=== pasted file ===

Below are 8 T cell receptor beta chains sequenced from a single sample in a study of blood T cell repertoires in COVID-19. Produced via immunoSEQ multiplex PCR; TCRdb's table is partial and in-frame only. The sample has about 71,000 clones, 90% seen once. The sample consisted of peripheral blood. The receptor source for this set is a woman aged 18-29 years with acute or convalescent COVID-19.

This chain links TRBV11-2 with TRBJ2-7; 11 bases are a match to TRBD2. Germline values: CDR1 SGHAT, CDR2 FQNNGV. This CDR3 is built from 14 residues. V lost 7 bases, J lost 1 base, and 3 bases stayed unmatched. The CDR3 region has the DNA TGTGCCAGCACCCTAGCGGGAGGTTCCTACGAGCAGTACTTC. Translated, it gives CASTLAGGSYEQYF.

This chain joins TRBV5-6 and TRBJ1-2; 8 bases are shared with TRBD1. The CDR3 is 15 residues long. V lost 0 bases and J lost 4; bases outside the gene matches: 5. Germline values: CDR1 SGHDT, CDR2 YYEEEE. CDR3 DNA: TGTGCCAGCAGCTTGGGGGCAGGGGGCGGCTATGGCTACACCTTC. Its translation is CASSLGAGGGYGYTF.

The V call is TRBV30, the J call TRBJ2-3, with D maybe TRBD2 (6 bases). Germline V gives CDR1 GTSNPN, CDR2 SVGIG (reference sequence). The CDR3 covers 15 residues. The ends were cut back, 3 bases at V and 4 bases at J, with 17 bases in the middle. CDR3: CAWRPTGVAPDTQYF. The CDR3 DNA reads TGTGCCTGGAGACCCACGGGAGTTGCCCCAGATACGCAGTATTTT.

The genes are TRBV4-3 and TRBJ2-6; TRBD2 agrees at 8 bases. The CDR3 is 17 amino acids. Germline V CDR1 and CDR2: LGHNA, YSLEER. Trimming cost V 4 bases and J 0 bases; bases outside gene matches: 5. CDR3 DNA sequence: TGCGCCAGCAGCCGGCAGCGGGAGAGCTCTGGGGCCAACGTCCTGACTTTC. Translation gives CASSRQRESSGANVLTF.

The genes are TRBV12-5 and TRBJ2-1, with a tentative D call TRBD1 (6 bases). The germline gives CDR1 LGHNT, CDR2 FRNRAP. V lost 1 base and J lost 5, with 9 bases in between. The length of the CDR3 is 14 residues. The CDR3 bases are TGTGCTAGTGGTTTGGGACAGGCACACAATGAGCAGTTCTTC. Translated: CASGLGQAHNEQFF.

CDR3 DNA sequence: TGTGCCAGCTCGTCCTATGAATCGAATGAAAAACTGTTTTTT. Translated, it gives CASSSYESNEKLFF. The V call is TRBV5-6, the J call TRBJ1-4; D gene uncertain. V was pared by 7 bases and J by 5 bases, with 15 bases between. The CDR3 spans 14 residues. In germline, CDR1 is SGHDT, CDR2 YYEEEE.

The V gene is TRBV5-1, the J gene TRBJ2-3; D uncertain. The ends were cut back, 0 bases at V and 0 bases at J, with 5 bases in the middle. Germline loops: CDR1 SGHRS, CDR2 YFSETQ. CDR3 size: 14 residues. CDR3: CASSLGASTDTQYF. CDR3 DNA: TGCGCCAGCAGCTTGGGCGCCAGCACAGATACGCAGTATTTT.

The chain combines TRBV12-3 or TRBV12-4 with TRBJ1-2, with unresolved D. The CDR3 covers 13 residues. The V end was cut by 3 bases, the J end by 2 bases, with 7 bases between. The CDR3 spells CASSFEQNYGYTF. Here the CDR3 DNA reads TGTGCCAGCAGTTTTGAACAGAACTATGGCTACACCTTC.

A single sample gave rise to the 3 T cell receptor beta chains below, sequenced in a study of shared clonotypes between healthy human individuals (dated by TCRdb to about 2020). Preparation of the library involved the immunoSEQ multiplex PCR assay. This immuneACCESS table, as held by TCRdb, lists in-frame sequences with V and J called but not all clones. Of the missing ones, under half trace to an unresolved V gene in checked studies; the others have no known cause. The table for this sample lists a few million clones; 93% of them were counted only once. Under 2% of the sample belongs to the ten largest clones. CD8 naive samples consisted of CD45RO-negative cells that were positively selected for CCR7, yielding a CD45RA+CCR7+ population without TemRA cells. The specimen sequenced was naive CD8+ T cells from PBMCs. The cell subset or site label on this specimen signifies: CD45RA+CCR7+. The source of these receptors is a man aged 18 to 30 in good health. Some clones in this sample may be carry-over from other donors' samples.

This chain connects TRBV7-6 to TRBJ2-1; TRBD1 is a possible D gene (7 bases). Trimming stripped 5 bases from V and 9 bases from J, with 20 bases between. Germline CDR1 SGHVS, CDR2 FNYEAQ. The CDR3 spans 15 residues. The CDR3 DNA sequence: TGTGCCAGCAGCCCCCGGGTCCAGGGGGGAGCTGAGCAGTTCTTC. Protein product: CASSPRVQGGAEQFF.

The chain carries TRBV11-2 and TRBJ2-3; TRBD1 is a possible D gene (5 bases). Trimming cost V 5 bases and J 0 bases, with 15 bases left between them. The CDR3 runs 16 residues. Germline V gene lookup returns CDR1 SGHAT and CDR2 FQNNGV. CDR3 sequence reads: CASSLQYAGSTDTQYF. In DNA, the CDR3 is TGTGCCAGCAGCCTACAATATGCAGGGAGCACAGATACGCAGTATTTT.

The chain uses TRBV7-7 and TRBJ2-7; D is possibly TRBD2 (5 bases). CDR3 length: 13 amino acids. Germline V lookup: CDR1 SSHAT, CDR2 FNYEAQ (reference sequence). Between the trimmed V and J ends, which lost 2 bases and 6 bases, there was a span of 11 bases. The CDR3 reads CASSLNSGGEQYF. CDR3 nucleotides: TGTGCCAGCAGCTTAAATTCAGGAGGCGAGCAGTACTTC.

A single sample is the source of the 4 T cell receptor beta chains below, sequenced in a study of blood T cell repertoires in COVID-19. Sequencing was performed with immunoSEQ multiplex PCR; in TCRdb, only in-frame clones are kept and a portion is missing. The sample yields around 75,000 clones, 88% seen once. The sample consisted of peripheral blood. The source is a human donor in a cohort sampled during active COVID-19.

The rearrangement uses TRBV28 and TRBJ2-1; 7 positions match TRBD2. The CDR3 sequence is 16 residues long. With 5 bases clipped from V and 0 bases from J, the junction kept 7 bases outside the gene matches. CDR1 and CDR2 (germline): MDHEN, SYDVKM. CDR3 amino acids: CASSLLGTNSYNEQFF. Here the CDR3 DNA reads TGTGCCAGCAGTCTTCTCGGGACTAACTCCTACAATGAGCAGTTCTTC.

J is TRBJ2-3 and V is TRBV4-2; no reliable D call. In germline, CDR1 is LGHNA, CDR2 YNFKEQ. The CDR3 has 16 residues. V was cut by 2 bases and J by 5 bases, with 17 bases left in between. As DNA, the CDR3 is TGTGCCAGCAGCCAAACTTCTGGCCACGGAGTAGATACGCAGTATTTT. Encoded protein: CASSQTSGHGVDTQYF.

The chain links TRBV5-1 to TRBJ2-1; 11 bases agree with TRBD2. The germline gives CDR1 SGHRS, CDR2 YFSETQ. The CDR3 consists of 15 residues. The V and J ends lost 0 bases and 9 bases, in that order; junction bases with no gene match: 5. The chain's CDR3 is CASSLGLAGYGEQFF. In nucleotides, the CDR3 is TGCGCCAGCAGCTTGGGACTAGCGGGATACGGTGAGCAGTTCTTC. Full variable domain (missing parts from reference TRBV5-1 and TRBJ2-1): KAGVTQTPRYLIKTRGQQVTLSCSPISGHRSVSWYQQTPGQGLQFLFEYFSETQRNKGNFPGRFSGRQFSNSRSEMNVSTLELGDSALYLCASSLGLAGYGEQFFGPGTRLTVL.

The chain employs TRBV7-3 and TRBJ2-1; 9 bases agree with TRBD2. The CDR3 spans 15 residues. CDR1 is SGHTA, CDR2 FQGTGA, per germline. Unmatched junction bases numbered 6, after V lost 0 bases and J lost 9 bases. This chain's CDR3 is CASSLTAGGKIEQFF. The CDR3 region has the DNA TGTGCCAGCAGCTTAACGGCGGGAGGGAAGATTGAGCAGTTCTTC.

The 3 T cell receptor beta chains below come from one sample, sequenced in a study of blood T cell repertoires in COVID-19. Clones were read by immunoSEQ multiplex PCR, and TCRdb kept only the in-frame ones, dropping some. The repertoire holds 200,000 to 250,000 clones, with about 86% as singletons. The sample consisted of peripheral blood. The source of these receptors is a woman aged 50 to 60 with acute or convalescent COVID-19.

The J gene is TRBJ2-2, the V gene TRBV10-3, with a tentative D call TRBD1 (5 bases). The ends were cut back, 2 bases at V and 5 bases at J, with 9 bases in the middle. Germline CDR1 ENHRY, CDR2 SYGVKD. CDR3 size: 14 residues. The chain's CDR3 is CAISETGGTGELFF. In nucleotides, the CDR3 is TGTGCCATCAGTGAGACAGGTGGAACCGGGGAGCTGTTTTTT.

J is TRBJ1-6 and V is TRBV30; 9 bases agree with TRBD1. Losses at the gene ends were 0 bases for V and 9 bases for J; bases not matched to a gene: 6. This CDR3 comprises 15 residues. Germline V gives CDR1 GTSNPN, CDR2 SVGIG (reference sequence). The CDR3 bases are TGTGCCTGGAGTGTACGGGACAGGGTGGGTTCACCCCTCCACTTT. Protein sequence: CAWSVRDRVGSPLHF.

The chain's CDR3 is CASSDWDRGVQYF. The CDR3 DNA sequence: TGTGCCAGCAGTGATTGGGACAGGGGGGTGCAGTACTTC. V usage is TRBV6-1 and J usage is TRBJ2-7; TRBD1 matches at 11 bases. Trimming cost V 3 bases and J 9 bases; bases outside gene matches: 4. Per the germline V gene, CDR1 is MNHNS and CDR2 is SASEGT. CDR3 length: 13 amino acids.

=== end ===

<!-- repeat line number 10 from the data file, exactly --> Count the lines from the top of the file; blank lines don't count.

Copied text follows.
A single sample gave rise to the 3 T cell receptor beta chains below, sequenced in a study of shared clonotypes between healthy human individuals (dated by TCRdb to about 2020). Preparation of the library involved the immunoSEQ multiplex PCR assay. This immuneACCESS table, as held by TCRdb, lists in-frame sequences with V and J called but not all clones. Of the missing ones, under half trace to an unresolved V gene in checked studies; the others have no known cause. The table for this sample lists a few million clones; 93% of them were counted only once. Under 2% of the sample belongs to the ten largest clones. CD8 naive samples consisted of CD45RO-negative cells that were positively selected for CCR7, yielding a CD45RA+CCR7+ population without TemRA cells. The specimen sequenced was naive CD8+ T cells from PBMCs. The cell subset or site label on this specimen signifies: CD45RA+CCR7+. The source of these receptors is a man aged 18 to 30 in good health. Some clones in this sample may be carry-over from other donors' samples.